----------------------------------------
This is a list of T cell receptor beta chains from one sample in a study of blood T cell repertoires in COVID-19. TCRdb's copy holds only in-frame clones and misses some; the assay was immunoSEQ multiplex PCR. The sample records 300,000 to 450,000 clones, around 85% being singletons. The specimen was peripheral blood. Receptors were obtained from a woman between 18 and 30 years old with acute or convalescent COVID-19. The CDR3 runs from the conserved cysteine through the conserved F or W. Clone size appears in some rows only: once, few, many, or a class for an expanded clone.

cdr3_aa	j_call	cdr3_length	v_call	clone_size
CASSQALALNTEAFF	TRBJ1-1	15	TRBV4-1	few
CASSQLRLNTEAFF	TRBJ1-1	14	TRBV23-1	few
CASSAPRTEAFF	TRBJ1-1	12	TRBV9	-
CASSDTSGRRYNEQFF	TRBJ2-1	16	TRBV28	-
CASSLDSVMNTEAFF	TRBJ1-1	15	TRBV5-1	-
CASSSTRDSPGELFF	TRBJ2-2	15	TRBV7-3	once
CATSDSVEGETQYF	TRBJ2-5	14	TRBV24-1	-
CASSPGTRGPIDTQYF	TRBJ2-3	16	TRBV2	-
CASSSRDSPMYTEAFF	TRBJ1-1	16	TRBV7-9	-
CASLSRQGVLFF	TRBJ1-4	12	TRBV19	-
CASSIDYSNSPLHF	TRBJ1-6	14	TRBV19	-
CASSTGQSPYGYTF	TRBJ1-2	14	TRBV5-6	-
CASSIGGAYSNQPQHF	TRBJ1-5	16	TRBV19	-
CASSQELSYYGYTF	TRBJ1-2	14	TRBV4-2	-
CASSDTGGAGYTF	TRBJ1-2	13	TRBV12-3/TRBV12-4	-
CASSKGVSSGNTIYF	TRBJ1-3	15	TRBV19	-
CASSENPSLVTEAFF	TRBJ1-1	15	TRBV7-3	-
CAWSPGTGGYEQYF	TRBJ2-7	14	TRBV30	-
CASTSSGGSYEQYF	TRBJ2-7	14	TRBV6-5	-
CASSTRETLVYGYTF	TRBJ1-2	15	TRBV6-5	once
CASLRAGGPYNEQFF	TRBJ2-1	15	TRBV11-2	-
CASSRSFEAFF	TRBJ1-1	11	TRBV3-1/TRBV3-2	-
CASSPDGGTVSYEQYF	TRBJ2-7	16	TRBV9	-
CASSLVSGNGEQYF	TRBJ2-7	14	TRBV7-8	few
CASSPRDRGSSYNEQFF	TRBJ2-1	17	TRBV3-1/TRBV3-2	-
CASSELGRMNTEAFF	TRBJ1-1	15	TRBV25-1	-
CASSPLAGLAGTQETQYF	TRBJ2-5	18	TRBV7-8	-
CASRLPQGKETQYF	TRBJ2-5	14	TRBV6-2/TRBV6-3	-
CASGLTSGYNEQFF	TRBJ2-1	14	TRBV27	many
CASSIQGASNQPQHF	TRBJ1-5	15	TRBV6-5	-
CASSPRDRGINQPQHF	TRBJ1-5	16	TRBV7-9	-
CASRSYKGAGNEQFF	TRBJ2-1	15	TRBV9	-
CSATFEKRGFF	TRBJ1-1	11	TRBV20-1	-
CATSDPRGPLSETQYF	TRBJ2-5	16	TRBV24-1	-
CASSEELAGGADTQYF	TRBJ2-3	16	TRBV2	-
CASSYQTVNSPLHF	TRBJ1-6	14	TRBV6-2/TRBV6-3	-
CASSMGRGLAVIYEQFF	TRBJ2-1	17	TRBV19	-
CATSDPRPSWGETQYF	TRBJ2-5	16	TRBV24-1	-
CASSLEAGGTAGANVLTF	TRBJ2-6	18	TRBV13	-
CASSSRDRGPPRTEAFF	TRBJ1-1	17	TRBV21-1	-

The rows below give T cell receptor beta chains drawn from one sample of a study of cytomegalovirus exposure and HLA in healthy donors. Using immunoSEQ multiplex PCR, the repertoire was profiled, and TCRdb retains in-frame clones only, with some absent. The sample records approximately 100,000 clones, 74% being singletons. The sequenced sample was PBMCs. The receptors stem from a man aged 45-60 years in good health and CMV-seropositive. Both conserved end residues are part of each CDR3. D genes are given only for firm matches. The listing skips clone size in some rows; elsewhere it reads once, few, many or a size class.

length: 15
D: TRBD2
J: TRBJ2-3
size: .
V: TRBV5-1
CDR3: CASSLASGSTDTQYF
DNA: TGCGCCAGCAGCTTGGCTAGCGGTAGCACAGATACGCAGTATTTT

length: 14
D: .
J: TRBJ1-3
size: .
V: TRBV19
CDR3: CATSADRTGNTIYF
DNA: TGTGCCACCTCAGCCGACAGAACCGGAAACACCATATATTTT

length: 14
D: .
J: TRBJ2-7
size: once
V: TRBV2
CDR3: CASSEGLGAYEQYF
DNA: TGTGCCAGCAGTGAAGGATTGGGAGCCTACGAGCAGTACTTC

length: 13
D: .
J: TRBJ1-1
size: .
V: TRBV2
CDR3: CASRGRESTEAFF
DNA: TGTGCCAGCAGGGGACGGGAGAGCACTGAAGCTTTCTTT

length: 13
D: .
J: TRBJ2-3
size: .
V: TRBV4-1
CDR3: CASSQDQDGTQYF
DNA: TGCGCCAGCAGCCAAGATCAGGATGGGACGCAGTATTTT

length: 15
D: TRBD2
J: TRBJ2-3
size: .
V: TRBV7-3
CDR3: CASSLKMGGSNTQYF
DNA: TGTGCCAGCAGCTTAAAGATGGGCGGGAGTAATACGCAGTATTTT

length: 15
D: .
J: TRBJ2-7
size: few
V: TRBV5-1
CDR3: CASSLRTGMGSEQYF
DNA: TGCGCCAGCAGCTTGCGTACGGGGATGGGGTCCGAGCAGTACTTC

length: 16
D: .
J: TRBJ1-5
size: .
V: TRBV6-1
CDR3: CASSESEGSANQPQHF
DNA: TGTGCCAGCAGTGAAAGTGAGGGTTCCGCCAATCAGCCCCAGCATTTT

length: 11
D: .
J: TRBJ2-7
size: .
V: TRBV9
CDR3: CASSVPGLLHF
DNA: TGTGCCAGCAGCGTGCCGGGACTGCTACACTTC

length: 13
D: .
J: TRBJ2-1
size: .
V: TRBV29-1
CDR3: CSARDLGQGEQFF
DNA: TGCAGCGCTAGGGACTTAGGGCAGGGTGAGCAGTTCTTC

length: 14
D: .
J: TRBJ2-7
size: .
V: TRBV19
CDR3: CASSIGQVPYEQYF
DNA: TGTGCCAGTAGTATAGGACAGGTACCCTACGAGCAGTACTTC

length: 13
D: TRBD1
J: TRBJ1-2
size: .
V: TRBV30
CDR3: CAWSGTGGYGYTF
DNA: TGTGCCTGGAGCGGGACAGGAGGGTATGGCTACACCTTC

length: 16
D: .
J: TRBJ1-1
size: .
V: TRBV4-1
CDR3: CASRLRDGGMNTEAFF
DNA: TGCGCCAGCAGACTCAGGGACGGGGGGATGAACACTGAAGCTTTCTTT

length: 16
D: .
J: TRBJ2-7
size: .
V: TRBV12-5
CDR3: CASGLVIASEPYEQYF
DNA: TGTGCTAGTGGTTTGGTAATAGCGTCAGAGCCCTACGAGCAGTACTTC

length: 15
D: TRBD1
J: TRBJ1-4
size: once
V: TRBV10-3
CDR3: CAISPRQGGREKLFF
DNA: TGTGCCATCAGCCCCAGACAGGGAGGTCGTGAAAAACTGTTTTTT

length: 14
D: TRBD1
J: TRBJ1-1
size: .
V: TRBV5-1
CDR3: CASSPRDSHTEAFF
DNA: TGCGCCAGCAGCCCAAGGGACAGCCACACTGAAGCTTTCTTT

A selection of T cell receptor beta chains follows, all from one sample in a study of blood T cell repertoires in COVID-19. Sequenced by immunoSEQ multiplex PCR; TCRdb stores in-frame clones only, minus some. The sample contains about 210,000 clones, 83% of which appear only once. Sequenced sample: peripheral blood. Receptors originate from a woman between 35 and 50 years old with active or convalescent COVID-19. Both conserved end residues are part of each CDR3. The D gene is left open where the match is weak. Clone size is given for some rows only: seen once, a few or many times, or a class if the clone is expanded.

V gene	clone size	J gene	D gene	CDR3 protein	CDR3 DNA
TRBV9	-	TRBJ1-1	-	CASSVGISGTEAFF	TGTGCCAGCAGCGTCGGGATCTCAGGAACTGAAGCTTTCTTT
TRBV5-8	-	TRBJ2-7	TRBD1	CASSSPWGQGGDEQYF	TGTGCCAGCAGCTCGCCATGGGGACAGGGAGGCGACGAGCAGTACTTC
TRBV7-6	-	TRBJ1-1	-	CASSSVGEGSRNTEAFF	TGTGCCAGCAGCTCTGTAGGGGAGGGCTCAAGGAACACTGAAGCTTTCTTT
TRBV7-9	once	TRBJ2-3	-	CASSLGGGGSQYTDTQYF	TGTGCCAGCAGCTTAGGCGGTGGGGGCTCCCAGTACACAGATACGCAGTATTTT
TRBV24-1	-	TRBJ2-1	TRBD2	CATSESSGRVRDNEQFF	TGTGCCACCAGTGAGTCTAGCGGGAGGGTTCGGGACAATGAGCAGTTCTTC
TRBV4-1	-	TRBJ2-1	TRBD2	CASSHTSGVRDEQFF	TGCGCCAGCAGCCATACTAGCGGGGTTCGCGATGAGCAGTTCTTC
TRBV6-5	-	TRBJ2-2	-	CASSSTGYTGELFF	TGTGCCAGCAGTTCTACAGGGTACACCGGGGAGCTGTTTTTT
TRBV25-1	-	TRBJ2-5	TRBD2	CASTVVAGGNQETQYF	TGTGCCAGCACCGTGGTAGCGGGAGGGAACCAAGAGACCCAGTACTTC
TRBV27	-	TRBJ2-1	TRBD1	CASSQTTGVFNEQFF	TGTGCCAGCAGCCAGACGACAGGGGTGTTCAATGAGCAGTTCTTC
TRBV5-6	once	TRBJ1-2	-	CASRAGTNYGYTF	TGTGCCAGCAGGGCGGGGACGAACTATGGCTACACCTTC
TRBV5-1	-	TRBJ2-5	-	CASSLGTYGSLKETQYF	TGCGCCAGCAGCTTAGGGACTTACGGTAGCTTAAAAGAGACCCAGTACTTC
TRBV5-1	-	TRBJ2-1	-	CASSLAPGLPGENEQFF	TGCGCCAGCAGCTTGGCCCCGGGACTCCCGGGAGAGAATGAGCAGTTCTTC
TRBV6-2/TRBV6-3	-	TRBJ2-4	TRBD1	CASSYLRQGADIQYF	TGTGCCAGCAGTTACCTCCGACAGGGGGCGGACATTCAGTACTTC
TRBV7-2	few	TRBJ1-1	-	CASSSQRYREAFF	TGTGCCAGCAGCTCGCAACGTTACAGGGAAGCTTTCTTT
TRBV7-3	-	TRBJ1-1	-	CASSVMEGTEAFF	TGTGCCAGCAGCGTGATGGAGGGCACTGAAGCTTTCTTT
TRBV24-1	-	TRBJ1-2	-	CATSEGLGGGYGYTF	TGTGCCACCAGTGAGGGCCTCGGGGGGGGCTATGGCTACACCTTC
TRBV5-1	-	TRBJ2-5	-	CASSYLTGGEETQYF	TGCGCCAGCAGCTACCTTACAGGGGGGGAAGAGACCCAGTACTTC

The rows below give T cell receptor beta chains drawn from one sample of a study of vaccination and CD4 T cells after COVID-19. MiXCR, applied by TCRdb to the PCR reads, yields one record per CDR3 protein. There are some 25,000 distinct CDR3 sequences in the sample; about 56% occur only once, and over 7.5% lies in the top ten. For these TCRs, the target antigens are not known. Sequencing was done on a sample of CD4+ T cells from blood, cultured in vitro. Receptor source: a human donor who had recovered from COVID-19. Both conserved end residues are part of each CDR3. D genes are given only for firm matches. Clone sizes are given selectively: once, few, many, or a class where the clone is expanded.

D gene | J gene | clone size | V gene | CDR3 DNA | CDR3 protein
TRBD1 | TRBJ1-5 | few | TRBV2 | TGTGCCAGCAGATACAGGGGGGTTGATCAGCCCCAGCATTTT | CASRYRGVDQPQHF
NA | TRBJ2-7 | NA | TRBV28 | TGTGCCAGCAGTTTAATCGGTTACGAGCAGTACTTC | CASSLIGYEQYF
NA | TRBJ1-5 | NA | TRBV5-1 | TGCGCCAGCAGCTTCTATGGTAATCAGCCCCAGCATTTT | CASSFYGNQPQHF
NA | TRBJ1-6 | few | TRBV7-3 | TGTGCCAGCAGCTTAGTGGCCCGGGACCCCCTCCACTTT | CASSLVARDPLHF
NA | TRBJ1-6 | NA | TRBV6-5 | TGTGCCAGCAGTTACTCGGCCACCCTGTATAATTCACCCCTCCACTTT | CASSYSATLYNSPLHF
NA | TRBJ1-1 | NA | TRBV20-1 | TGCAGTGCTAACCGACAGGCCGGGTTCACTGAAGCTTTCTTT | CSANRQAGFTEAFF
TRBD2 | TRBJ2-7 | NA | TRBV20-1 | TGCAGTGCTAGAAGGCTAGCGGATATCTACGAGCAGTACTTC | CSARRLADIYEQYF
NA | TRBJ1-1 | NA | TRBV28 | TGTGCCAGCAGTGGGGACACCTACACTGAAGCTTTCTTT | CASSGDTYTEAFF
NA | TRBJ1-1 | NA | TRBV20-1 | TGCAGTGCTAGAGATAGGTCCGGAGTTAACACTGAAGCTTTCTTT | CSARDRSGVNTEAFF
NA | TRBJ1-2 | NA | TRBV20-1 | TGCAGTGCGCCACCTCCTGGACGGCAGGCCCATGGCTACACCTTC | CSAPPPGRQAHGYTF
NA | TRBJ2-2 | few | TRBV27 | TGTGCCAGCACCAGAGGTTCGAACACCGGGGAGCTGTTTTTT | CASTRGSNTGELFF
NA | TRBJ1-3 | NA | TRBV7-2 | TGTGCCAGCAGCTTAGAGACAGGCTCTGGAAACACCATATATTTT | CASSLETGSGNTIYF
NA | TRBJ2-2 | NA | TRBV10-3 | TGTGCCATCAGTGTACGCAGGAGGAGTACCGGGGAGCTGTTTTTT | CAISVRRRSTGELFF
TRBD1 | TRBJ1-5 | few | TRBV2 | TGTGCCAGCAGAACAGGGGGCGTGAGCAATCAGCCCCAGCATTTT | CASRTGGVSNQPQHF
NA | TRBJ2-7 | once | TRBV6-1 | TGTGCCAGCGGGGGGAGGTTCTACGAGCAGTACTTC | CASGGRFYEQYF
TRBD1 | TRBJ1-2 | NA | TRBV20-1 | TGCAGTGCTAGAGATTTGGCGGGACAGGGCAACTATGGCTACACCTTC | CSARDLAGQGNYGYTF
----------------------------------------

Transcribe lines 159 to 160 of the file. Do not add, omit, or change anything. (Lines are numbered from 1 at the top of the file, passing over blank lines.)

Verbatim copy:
TRBV5-8	-	TRBJ2-7	TRBD1	CASSSPWGQGGDEQYF	TGTGCCAGCAGCTCGCCATGGGGACAGGGAGGCGACGAGCAGTACTTC
TRBV7-6	-	TRBJ1-1	-	CASSSVGEGSRNTEAFF	TGTGCCAGCAGCTCTGTAGGGGAGGGCTCAAGGAACACTGAAGCTTTCTTT